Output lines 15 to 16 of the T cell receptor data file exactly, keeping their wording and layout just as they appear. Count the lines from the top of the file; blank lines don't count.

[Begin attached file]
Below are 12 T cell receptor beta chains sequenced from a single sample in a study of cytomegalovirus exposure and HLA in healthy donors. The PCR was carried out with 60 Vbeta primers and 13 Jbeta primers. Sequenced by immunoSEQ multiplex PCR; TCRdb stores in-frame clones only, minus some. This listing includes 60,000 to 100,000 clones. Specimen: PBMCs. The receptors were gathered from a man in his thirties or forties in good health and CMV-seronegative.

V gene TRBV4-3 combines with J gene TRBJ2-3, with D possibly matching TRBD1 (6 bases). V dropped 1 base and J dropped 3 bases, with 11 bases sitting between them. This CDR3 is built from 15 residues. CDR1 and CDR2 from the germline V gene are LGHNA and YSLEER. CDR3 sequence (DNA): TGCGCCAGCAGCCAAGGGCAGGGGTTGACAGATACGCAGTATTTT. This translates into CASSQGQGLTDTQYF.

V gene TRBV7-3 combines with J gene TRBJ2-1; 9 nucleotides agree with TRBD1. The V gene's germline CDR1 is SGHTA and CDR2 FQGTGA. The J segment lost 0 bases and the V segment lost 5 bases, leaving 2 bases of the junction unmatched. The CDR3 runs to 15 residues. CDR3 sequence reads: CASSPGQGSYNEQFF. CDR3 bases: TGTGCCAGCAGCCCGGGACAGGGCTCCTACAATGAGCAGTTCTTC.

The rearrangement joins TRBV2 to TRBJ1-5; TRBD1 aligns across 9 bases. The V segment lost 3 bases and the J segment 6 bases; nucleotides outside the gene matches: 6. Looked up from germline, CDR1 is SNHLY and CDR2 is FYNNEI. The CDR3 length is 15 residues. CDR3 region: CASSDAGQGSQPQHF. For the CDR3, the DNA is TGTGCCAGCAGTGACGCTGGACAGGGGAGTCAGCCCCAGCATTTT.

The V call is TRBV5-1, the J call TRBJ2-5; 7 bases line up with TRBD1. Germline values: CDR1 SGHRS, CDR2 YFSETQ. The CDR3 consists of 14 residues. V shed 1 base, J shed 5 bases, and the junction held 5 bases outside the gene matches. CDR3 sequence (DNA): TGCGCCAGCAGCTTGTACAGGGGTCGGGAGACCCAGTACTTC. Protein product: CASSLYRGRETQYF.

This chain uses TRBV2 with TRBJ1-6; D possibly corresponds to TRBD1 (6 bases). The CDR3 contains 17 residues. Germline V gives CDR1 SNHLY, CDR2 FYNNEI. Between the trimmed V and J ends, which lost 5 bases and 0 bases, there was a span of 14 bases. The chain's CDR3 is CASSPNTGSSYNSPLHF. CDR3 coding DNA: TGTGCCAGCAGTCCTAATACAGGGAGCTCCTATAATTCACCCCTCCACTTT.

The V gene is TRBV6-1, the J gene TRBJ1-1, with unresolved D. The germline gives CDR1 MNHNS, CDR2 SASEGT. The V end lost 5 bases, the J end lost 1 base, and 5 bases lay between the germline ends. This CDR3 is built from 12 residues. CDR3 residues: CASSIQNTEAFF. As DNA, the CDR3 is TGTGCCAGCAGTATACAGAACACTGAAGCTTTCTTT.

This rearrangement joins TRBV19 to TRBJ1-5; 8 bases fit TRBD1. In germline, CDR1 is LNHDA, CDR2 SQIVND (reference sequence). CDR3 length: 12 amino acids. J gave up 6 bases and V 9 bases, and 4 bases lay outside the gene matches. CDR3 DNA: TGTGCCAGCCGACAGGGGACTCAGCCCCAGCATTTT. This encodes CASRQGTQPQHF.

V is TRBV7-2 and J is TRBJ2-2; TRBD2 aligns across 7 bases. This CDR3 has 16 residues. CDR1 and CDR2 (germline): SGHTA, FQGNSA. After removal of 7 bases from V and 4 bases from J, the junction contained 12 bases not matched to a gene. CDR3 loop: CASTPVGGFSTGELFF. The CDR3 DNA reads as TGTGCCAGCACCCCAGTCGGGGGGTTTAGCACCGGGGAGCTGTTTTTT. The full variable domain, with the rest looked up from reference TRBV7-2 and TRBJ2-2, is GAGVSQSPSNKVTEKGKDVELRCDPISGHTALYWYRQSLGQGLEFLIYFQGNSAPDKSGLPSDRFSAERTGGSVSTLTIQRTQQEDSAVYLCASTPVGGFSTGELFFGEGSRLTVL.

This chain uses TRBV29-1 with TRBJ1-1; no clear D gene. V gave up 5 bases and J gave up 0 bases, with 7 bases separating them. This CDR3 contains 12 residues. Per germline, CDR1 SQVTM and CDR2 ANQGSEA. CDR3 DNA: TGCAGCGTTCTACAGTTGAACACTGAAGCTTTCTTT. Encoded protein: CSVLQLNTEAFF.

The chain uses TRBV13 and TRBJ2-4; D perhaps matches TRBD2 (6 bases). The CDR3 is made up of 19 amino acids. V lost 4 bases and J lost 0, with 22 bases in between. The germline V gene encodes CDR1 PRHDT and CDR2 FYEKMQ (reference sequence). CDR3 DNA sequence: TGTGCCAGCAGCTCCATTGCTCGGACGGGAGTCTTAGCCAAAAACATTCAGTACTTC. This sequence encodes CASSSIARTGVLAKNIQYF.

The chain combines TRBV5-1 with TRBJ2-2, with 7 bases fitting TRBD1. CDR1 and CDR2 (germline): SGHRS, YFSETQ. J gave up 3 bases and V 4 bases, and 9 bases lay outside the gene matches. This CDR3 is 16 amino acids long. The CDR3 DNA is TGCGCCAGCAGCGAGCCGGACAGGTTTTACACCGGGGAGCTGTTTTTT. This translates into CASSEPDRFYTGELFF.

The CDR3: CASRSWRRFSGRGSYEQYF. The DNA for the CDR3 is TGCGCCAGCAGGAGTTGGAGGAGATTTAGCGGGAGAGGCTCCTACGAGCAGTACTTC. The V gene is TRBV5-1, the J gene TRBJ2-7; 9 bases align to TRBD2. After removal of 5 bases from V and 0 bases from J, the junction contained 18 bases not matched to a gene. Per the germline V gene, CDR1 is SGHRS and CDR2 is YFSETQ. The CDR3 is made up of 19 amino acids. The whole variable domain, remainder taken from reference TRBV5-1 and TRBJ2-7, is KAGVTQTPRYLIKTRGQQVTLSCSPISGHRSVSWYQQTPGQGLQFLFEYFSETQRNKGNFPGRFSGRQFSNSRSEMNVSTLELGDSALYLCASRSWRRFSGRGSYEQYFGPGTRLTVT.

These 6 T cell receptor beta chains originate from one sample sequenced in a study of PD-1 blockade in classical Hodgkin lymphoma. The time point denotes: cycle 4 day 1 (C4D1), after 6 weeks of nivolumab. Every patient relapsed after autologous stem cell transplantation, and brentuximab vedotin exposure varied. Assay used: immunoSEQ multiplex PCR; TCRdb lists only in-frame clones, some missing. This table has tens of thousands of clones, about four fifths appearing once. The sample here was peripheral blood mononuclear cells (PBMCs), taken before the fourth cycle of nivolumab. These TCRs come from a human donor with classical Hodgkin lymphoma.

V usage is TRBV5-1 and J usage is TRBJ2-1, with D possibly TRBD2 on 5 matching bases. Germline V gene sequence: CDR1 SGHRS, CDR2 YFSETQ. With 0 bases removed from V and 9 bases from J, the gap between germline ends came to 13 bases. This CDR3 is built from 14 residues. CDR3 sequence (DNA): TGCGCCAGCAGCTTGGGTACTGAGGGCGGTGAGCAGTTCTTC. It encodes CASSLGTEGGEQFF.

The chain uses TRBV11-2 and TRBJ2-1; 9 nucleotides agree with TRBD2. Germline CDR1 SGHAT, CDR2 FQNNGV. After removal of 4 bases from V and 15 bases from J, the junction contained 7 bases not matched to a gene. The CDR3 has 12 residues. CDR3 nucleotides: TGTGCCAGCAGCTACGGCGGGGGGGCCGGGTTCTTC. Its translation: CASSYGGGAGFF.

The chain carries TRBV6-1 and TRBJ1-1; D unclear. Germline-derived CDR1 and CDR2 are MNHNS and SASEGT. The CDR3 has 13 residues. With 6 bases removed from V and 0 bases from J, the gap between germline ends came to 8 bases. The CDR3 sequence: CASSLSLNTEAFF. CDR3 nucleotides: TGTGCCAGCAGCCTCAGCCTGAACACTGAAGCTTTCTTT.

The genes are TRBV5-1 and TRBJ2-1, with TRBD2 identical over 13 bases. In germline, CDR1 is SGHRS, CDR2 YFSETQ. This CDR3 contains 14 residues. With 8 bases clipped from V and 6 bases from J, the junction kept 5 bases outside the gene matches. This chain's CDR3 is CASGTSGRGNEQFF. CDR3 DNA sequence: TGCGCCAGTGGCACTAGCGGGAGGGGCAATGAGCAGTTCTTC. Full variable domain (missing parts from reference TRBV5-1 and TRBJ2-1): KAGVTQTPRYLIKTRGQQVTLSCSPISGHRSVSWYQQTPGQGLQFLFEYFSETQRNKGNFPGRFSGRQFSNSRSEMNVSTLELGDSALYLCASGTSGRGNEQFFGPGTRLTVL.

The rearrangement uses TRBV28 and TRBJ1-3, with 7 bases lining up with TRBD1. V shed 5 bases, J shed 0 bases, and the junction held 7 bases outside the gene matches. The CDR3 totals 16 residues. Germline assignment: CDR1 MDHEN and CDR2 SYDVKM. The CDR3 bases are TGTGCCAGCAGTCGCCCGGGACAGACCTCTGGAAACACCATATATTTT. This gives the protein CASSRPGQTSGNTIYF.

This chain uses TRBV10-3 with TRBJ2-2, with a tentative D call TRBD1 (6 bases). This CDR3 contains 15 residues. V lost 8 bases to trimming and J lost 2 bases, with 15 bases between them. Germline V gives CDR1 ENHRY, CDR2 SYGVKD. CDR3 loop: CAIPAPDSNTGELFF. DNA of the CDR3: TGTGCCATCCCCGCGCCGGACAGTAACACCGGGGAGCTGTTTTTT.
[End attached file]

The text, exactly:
V usage is TRBV5-1 and J usage is TRBJ2-1, with D possibly TRBD2 on 5 matching bases. Germline V gene sequence: CDR1 SGHRS, CDR2 YFSETQ. With 0 bases removed from V and 9 bases from J, the gap between germline ends came to 13 bases. This CDR3 is built from 14 residues. CDR3 sequence (DNA): TGCGCCAGCAGCTTGGGTACTGAGGGCGGTGAGCAGTTCTTC. It encodes CASSLGTEGGEQFF.

The chain uses TRBV11-2 and TRBJ2-1; 9 nucleotides agree with TRBD2. Germline CDR1 SGHAT, CDR2 FQNNGV. After removal of 4 bases from V and 15 bases from J, the junction contained 7 bases not matched to a gene. The CDR3 has 12 residues. CDR3 nucleotides: TGTGCCAGCAGCTACGGCGGGGGGGCCGGGTTCTTC. Its translation: CASSYGGGAGFF.